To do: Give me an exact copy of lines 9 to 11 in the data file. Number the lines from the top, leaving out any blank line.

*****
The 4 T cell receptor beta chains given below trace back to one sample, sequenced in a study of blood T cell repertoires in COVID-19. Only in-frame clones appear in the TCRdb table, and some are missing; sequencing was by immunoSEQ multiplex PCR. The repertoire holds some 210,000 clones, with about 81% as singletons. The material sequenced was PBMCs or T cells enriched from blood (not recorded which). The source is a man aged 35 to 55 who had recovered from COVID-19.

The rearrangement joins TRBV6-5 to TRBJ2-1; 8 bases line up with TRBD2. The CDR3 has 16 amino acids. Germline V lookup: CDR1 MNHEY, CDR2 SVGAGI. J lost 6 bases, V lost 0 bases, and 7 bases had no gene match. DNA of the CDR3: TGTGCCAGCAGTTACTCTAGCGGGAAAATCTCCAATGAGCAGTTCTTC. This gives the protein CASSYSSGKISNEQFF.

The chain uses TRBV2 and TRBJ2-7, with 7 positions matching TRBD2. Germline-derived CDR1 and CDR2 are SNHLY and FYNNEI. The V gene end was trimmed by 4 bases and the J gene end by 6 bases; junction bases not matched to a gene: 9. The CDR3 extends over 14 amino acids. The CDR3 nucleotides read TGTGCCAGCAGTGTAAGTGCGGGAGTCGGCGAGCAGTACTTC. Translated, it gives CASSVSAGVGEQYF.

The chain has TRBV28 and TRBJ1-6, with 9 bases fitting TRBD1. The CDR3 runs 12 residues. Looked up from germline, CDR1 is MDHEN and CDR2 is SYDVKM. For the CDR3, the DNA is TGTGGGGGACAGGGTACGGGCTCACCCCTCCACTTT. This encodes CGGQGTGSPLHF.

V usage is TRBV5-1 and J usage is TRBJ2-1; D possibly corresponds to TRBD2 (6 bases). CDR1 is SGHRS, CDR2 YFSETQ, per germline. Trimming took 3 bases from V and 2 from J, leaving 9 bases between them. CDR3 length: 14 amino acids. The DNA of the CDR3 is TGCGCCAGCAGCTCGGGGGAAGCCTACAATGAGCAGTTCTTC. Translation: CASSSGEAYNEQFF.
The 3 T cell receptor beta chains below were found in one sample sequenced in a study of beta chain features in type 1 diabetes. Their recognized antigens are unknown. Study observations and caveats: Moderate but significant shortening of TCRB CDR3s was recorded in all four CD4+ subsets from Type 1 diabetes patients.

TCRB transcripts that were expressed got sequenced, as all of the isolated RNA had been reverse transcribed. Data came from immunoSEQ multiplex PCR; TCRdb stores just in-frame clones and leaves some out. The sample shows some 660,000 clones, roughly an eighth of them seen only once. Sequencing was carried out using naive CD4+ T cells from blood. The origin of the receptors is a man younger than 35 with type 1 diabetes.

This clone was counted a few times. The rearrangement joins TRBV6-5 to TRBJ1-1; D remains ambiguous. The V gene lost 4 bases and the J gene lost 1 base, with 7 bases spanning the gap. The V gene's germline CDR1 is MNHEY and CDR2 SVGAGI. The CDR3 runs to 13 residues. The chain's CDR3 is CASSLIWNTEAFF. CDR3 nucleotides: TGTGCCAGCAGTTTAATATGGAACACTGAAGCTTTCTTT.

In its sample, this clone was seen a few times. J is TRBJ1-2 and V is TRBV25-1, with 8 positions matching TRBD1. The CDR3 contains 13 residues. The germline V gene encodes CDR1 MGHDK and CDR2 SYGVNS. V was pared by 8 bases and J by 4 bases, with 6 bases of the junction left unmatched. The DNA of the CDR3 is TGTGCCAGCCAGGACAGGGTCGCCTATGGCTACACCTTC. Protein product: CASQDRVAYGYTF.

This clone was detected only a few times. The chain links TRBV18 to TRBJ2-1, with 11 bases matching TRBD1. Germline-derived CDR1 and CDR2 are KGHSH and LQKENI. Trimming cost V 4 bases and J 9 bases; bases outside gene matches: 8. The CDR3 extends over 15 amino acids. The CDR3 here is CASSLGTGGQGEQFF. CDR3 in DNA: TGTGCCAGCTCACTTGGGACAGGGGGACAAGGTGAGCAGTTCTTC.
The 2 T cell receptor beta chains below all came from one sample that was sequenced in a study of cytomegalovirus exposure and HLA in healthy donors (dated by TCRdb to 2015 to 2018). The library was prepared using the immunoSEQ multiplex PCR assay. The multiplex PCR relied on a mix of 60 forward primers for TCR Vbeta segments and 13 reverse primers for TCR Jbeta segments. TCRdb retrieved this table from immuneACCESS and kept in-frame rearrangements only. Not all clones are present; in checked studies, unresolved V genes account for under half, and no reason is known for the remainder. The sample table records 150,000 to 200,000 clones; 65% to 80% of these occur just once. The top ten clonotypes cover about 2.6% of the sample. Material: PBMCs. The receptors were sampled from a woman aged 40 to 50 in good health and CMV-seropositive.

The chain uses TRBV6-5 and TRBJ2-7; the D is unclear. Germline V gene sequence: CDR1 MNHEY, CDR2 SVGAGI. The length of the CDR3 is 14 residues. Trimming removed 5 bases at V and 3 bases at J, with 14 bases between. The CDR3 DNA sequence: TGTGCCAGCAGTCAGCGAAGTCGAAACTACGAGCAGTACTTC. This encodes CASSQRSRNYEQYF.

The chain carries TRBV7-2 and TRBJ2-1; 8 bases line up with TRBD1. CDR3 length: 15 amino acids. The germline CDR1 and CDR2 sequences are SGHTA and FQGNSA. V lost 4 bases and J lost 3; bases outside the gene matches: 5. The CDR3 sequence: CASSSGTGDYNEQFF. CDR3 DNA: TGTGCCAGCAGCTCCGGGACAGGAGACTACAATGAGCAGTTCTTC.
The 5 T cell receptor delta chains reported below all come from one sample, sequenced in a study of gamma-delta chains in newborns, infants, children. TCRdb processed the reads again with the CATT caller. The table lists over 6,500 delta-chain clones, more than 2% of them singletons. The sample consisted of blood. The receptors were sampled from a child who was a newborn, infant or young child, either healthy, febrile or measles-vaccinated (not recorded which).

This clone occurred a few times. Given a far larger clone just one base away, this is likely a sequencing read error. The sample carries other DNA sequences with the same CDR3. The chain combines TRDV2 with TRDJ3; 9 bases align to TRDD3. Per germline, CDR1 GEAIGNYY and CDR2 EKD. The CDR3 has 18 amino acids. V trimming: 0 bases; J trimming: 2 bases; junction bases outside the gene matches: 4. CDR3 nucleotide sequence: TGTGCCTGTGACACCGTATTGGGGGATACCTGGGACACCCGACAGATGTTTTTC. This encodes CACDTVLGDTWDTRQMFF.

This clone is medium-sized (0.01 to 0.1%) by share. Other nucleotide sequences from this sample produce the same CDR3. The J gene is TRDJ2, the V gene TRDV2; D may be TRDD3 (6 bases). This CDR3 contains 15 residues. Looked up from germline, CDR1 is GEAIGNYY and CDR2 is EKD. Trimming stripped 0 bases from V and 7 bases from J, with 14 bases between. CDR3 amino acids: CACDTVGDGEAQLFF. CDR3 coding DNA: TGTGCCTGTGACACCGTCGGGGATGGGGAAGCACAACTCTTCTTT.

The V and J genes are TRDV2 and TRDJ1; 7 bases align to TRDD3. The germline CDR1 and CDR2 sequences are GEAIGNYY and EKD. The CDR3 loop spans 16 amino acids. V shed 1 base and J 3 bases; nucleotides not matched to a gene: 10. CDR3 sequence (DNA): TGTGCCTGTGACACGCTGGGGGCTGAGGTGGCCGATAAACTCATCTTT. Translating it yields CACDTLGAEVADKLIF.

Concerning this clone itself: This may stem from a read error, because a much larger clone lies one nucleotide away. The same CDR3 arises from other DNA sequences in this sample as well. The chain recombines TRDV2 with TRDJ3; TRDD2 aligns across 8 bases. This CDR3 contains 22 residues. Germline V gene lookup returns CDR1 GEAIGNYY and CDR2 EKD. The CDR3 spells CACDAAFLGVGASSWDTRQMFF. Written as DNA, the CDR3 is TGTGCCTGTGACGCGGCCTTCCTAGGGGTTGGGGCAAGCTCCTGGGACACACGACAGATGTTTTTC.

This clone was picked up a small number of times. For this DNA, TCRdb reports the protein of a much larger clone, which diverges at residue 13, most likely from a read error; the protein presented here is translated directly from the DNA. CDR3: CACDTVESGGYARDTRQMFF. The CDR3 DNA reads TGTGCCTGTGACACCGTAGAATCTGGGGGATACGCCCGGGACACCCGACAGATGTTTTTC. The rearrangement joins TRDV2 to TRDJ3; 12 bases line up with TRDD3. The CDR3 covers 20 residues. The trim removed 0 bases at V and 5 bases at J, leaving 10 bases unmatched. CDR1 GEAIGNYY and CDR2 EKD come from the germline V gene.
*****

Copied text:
In its sample, this clone was seen a few times. J is TRBJ1-2 and V is TRBV25-1, with 8 positions matching TRBD1. The CDR3 contains 13 residues. The germline V gene encodes CDR1 MGHDK and CDR2 SYGVNS. V was pared by 8 bases and J by 4 bases, with 6 bases of the junction left unmatched. The DNA of the CDR3 is TGTGCCAGCCAGGACAGGGTCGCCTATGGCTACACCTTC. Protein product: CASQDRVAYGYTF.

This clone was detected only a few times. The chain links TRBV18 to TRBJ2-1, with 11 bases matching TRBD1. Germline-derived CDR1 and CDR2 are KGHSH and LQKENI. Trimming cost V 4 bases and J 9 bases; bases outside gene matches: 8. The CDR3 extends over 15 amino acids. The CDR3 here is CASSLGTGGQGEQFF. CDR3 in DNA: TGTGCCAGCTCACTTGGGACAGGGGGACAAGGTGAGCAGTTCTTC.
The 2 T cell receptor beta chains below all came from one sample that was sequenced in a study of cytomegalovirus exposure and HLA in healthy donors (dated by TCRdb to 2015 to 2018). The library was prepared using the immunoSEQ multiplex PCR assay. The multiplex PCR relied on a mix of 60 forward primers for TCR Vbeta segments and 13 reverse primers for TCR Jbeta segments. TCRdb retrieved this table from immuneACCESS and kept in-frame rearrangements only. Not all clones are present; in checked studies, unresolved V genes account for under half, and no reason is known for the remainder. The sample table records 150,000 to 200,000 clones; 65% to 80% of these occur just once. The top ten clonotypes cover about 2.6% of the sample. Material: PBMCs. The receptors were sampled from a woman aged 40 to 50 in good health and CMV-seropositive.